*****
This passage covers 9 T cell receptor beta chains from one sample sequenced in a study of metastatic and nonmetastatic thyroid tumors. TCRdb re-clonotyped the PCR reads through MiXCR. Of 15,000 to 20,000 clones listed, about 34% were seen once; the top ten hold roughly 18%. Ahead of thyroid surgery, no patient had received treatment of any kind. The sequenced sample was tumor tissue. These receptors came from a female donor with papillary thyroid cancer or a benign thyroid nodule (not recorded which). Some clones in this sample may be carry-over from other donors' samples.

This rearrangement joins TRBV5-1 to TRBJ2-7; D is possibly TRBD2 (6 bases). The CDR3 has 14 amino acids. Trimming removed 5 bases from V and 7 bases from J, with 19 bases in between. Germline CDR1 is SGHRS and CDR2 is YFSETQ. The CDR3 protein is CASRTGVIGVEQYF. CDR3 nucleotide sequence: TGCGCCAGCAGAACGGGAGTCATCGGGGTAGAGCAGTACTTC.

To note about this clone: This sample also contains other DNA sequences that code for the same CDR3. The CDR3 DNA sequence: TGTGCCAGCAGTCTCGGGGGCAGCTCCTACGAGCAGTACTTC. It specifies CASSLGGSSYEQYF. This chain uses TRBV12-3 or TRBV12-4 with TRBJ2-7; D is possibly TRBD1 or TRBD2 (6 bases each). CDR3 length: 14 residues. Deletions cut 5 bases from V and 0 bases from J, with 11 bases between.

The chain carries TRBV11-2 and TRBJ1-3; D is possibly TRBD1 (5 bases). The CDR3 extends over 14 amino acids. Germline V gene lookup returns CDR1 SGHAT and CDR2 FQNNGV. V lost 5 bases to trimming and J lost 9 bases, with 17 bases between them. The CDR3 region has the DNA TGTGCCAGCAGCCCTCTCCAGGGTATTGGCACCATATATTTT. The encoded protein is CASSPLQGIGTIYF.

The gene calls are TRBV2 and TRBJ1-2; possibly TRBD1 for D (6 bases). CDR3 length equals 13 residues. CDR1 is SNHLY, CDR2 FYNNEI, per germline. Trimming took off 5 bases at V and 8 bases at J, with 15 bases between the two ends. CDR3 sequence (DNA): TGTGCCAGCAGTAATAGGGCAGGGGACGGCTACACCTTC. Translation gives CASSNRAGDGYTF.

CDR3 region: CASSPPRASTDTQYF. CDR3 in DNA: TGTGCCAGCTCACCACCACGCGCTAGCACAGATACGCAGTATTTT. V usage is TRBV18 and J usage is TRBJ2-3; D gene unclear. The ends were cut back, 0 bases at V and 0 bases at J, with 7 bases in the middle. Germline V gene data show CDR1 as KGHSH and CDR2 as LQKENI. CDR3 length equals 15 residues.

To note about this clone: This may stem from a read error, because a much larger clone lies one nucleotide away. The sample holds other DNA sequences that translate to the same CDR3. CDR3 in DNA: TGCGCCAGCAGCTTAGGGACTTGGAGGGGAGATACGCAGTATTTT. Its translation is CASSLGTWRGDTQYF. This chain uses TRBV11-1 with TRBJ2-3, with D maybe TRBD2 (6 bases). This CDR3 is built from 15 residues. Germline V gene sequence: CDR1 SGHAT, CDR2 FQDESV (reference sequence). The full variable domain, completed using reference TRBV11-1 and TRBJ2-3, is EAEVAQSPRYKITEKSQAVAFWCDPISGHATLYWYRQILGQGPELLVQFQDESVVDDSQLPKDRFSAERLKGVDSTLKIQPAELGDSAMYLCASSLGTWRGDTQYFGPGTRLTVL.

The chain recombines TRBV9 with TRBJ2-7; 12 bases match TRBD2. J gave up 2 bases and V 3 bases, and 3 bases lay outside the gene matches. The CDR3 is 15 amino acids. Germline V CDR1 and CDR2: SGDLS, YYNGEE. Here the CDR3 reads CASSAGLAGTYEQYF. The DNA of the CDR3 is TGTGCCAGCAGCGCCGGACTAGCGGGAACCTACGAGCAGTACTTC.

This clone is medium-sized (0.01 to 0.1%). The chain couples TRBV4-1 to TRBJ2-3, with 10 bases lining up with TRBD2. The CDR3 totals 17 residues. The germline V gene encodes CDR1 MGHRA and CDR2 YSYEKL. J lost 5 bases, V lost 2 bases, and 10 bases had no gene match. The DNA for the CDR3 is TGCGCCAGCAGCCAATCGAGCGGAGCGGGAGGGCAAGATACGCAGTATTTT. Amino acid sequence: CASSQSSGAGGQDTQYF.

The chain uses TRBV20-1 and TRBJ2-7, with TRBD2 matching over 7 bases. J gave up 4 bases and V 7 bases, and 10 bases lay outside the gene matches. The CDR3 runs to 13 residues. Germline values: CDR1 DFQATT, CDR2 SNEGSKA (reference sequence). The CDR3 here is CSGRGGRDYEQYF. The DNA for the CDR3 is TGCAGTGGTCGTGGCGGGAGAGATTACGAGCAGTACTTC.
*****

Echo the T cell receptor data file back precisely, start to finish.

This passage covers 9 T cell receptor beta chains from one sample sequenced in a study of metastatic and nonmetastatic thyroid tumors. TCRdb re-clonotyped the PCR reads through MiXCR. Of 15,000 to 20,000 clones listed, about 34% were seen once; the top ten hold roughly 18%. Ahead of thyroid surgery, no patient had received treatment of any kind. The sequenced sample was tumor tissue. These receptors came from a female donor with papillary thyroid cancer or a benign thyroid nodule (not recorded which). Some clones in this sample may be carry-over from other donors' samples.

This rearrangement joins TRBV5-1 to TRBJ2-7; D is possibly TRBD2 (6 bases). The CDR3 has 14 amino acids. Trimming removed 5 bases from V and 7 bases from J, with 19 bases in between. Germline CDR1 is SGHRS and CDR2 is YFSETQ. The CDR3 protein is CASRTGVIGVEQYF. CDR3 nucleotide sequence: TGCGCCAGCAGAACGGGAGTCATCGGGGTAGAGCAGTACTTC.

To note about this clone: This sample also contains other DNA sequences that code for the same CDR3. The CDR3 DNA sequence: TGTGCCAGCAGTCTCGGGGGCAGCTCCTACGAGCAGTACTTC. It specifies CASSLGGSSYEQYF. This chain uses TRBV12-3 or TRBV12-4 with TRBJ2-7; D is possibly TRBD1 or TRBD2 (6 bases each). CDR3 length: 14 residues. Deletions cut 5 bases from V and 0 bases from J, with 11 bases between.

The chain carries TRBV11-2 and TRBJ1-3; D is possibly TRBD1 (5 bases). The CDR3 extends over 14 amino acids. Germline V gene lookup returns CDR1 SGHAT and CDR2 FQNNGV. V lost 5 bases to trimming and J lost 9 bases, with 17 bases between them. The CDR3 region has the DNA TGTGCCAGCAGCCCTCTCCAGGGTATTGGCACCATATATTTT. The encoded protein is CASSPLQGIGTIYF.

The gene calls are TRBV2 and TRBJ1-2; possibly TRBD1 for D (6 bases). CDR3 length equals 13 residues. CDR1 is SNHLY, CDR2 FYNNEI, per germline. Trimming took off 5 bases at V and 8 bases at J, with 15 bases between the two ends. CDR3 sequence (DNA): TGTGCCAGCAGTAATAGGGCAGGGGACGGCTACACCTTC. Translation gives CASSNRAGDGYTF.

CDR3 region: CASSPPRASTDTQYF. CDR3 in DNA: TGTGCCAGCTCACCACCACGCGCTAGCACAGATACGCAGTATTTT. V usage is TRBV18 and J usage is TRBJ2-3; D gene unclear. The ends were cut back, 0 bases at V and 0 bases at J, with 7 bases in the middle. Germline V gene data show CDR1 as KGHSH and CDR2 as LQKENI. CDR3 length equals 15 residues.

To note about this clone: This may stem from a read error, because a much larger clone lies one nucleotide away. The sample holds other DNA sequences that translate to the same CDR3. CDR3 in DNA: TGCGCCAGCAGCTTAGGGACTTGGAGGGGAGATACGCAGTATTTT. Its translation is CASSLGTWRGDTQYF. This chain uses TRBV11-1 with TRBJ2-3, with D maybe TRBD2 (6 bases). This CDR3 is built from 15 residues. Germline V gene sequence: CDR1 SGHAT, CDR2 FQDESV (reference sequence). The full variable domain, completed using reference TRBV11-1 and TRBJ2-3, is EAEVAQSPRYKITEKSQAVAFWCDPISGHATLYWYRQILGQGPELLVQFQDESVVDDSQLPKDRFSAERLKGVDSTLKIQPAELGDSAMYLCASSLGTWRGDTQYFGPGTRLTVL.

The chain recombines TRBV9 with TRBJ2-7; 12 bases match TRBD2. J gave up 2 bases and V 3 bases, and 3 bases lay outside the gene matches. The CDR3 is 15 amino acids. Germline V CDR1 and CDR2: SGDLS, YYNGEE. Here the CDR3 reads CASSAGLAGTYEQYF. The DNA of the CDR3 is TGTGCCAGCAGCGCCGGACTAGCGGGAACCTACGAGCAGTACTTC.

This clone is medium-sized (0.01 to 0.1%). The chain couples TRBV4-1 to TRBJ2-3, with 10 bases lining up with TRBD2. The CDR3 totals 17 residues. The germline V gene encodes CDR1 MGHRA and CDR2 YSYEKL. J lost 5 bases, V lost 2 bases, and 10 bases had no gene match. The DNA for the CDR3 is TGCGCCAGCAGCCAATCGAGCGGAGCGGGAGGGCAAGATACGCAGTATTTT. Amino acid sequence: CASSQSSGAGGQDTQYF.

The chain uses TRBV20-1 and TRBJ2-7, with TRBD2 matching over 7 bases. J gave up 4 bases and V 7 bases, and 10 bases lay outside the gene matches. The CDR3 runs to 13 residues. Germline values: CDR1 DFQATT, CDR2 SNEGSKA (reference sequence). The CDR3 here is CSGRGGRDYEQYF. The DNA for the CDR3 is TGCAGTGGTCGTGGCGGGAGAGATTACGAGCAGTACTTC.